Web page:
Mineral Resources On-Line Spatial Data
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Geologic units in Noxubee county, Mississippi
- Selma Group; Demopolis Chalk (Cretaceous) at surface, covers 0.1 % of this area
Demopolis Chalk - (Selma Group), Light-gray to medium-light-gray compact, brittle chalk overlain by abundantly fossiliferous chalky marl, very clayey chalk, and calcareous clay (Bluffport Marl Member). In south-central Montgomery County the Demopolis is split into two eastward extending tongues by a westward-extending tongue of the Cusseta Sand Member of the Ripley Formation. The lower tongue is pale-olive to yellowish-gray silty to finely sand, micaceous, fossiliferous chalk that eastward becomes more sandy and merges with the Cusseta in central Bullock County. The upper tongue is yellowish-gray clayey, very finely sandy, micaceous chalk that merges with the Ripley in southeastern Montgomery County.
- Demopolis chalk (Upper Cretaceous) at surface, covers 45 % of this area
Demopolis chalk - (Selma group), Chalk and marly chalk containing fewer impurities than underlying and overlying formations.
- Ripley formation (Upper Cretaceous) at surface, covers 7 % of this area
Ripley formation - (Selma group), gray to greenish-gray fine glauconitic sand, clay, and sandy limestone; south of Oktibbeha County is very sandy micaceous chalk.
- Alluvial, coastal and low terrace deposits (Holocene) at surface, covers 0.3 % of this area
Alluvial, coastal and low terrace deposits - Varicolored fine to coarse quartz sand containing clay lenses and gravel in places. Gravel composed of quartz and chert pebbles and assorted metmorphic and igneous rock fragments in streams near the Piedmont. In areas of the Valley and Ridge province gravel composed of angular to subrounded chert, quartz, and quartzite pebbles. Coastal deposits include fine to medium quartz sand with shell fragments and accessory heavy minerals along Gulf beaches and fine to medium quartz sand, silt, clay, peat, mud and ooze in the Mississippi Sound, Little Lagoon, bays, lakes, streams, and estuaries.
- Clayton formation (Paleocene) at surface, covers 11 % of this area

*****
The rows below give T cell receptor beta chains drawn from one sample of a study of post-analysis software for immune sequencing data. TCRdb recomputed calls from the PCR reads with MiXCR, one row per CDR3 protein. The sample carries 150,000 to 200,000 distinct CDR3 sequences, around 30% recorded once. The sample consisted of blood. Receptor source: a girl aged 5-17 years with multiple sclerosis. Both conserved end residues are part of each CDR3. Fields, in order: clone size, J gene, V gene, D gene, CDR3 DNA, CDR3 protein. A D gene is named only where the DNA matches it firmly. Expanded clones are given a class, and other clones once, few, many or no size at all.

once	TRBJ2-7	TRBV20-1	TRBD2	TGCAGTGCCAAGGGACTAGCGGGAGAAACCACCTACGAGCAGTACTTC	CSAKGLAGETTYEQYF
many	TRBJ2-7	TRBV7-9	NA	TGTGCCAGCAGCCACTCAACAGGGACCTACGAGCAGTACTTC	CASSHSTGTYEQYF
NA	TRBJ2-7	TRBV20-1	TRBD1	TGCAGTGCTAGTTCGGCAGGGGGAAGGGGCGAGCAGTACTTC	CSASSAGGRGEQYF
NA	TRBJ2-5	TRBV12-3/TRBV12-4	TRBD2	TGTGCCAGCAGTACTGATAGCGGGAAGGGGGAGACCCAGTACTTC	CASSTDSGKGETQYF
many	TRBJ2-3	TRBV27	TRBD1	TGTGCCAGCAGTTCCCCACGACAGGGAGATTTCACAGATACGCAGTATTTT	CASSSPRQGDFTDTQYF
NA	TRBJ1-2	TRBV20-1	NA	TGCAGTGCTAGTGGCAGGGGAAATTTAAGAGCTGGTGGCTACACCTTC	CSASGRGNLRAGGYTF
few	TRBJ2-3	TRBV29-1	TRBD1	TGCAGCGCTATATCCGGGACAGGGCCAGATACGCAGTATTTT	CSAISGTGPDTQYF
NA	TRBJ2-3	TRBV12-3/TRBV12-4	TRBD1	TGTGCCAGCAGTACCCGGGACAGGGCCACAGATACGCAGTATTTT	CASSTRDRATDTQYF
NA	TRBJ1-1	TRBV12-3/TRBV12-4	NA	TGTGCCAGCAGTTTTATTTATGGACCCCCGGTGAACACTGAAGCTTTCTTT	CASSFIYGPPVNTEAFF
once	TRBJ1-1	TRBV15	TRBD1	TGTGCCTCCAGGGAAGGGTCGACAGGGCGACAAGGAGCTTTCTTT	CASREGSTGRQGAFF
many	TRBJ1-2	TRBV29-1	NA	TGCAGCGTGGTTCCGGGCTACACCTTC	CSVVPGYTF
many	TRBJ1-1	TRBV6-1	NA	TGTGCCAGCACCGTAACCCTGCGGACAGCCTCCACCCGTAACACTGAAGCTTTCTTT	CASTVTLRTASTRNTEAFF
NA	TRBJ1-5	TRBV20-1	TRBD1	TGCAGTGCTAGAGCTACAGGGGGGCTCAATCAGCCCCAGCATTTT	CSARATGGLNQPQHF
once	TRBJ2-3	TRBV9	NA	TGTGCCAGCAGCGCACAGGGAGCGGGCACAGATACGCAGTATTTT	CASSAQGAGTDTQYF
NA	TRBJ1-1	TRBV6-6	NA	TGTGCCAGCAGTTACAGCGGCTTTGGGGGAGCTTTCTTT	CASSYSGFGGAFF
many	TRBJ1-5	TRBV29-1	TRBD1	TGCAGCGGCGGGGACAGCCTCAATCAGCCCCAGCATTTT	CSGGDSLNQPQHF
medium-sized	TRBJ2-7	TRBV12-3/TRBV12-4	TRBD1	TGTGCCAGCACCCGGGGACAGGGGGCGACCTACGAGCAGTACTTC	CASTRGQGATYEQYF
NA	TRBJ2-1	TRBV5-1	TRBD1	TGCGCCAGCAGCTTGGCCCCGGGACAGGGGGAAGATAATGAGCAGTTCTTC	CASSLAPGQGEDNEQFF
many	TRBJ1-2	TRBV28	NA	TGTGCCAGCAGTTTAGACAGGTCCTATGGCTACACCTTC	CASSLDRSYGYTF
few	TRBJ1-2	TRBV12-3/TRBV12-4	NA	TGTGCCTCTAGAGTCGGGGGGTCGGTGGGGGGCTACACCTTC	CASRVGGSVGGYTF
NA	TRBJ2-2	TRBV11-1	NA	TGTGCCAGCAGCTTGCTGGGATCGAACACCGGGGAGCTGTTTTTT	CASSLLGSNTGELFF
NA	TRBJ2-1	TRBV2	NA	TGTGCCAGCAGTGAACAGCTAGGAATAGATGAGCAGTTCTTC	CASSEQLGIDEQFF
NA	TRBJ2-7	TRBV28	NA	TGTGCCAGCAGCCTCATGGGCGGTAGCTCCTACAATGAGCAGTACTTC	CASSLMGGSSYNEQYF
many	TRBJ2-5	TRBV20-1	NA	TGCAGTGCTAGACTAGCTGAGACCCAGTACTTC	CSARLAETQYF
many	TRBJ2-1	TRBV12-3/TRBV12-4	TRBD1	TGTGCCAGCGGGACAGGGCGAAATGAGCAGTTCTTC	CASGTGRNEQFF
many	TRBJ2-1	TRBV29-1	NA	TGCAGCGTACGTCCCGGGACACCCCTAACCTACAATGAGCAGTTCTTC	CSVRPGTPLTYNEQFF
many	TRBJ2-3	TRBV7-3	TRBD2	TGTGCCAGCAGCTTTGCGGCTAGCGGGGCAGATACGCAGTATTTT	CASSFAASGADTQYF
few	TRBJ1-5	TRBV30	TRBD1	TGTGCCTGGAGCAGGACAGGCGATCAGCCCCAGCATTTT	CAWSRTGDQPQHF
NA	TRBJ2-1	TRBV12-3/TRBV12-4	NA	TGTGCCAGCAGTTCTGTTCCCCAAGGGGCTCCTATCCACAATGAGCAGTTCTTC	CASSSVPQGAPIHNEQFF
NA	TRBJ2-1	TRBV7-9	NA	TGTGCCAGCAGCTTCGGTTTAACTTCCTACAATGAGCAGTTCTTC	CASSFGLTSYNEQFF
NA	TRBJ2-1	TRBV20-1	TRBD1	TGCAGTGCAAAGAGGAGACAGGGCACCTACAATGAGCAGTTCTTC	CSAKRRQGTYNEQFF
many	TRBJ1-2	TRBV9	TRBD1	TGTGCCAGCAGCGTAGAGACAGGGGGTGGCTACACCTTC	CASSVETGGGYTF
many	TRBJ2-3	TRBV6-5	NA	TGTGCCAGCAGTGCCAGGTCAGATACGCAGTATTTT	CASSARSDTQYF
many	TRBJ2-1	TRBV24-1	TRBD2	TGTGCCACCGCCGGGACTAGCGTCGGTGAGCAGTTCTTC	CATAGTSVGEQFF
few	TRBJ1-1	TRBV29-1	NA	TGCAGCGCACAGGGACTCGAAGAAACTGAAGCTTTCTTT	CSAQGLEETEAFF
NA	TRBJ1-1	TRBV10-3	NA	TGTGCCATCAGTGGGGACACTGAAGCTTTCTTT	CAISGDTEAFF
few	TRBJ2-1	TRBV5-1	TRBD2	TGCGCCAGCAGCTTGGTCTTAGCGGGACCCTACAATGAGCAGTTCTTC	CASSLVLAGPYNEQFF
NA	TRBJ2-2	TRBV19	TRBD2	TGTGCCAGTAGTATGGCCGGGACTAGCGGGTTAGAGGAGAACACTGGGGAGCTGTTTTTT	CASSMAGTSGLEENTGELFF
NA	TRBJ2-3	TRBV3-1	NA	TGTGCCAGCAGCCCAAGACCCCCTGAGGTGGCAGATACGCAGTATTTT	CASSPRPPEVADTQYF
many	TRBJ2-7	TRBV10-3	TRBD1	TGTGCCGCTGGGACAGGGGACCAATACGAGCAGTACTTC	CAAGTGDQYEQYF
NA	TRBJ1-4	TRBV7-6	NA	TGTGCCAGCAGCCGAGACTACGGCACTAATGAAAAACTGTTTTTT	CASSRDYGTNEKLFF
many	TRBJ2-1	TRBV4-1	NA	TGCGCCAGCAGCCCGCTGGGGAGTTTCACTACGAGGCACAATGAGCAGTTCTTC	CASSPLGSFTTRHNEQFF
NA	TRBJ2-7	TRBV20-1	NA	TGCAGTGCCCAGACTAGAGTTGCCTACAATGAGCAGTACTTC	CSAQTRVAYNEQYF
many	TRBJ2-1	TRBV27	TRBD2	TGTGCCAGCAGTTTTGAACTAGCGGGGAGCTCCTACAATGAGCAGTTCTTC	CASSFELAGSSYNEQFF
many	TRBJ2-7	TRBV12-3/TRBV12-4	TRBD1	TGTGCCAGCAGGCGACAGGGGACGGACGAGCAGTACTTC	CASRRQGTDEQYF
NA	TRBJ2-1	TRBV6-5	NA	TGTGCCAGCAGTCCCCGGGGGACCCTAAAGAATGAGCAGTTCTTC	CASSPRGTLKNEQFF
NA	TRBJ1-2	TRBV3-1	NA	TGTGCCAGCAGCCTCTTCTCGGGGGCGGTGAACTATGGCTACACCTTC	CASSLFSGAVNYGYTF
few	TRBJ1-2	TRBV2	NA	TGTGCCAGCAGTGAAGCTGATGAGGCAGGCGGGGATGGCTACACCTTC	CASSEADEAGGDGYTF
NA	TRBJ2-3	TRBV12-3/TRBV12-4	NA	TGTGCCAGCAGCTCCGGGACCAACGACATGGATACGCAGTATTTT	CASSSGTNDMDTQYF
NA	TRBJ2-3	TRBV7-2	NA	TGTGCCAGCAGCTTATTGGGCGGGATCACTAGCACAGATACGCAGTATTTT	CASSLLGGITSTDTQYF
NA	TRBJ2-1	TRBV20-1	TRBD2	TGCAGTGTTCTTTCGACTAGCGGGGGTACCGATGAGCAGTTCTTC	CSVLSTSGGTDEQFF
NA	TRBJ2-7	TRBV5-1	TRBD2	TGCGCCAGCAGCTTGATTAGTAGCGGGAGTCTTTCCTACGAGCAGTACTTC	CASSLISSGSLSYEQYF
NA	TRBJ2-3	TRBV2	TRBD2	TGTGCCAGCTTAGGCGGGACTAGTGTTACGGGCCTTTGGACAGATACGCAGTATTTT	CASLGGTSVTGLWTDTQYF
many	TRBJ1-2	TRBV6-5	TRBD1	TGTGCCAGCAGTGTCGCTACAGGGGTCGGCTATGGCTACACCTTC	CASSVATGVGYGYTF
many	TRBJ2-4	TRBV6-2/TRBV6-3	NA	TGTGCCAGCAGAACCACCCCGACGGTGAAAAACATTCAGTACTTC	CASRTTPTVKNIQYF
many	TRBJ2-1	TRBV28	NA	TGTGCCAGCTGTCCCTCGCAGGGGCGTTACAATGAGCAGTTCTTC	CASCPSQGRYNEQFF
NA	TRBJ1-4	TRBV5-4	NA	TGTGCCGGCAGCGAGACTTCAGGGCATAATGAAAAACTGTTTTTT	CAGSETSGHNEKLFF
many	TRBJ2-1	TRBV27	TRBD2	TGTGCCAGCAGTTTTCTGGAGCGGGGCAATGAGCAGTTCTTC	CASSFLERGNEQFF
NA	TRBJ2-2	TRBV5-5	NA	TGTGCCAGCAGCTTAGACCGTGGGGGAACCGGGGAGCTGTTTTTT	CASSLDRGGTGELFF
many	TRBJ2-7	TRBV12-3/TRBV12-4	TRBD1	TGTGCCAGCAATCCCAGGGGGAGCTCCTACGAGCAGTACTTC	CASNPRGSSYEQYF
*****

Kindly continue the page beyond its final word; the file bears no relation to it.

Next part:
Clayton formation - (Midway group), Upper part, greenish-gray coarsely glauconitic sandy clay and marl; lower part, crystalline sandy limestone and loose sand, represented south of Houston by a discontinuous bed of indurated calcareous sandstone.
- Selma Group; Mooreville Chalk (Cretaceous) at surface, covers < 0.1 % of this area
Mooreville Chalk - (Selma Group), Yellowish-gray to olive-gray compact fossiliferous clayey chalk and chalky marl. The unconformable contact at the base is characterized by a bed of glauconitic, chalky sand containing phosphate pellets and molds of fossils. The Arcola Limestone Member at the top consists of two to four beds of light-gray brittle, dense, fossiliferous limestone separated by beds of light-gray to pale-olive calcareous clay.
- Mooreville chalk (Upper Cretaceous) at surface, covers 9 % of this area
Mooreville chalk - (Selma group), Marly chalk and calcareous clay.
- Wilcox formation (Eocene) at surface, covers 4 % of this area
Wilcox formation - Irregularly bedded fine to coarse sand, more or less lignitic clay and lignite; includes bauxite bearing Fearn Springs sand member at base.
- Naheola formation (Paleocene) at surface, covers < 0.1 % of this area
Naheola formation - (Midway group) - Fine to coarse micaceous sand, kaolin, and bauxitic clay.
- Porters Creek formation (Paleocene) at surface, covers 17 % of this area
Porters Creek formation - (Midway group), Dark-gray clay, north of Clay County contains slightly glauconitic, micaceous sand lenses.
- Prairie Bluff chalk and Owl Creek formation (Upper Cretaceous) at surface, covers 6 % of this area
Prairie Bluff chalk and Owl Creek formation - (Selma group), Prairie Bluff chalk, compact brittle chalk, sandy chalk, and calcareous clay; at base contains many phosphatic molds of fossils; in Ponotoc and Union Counties merges northward into Owl Creek formation, tough blue glauconitic sandy clay.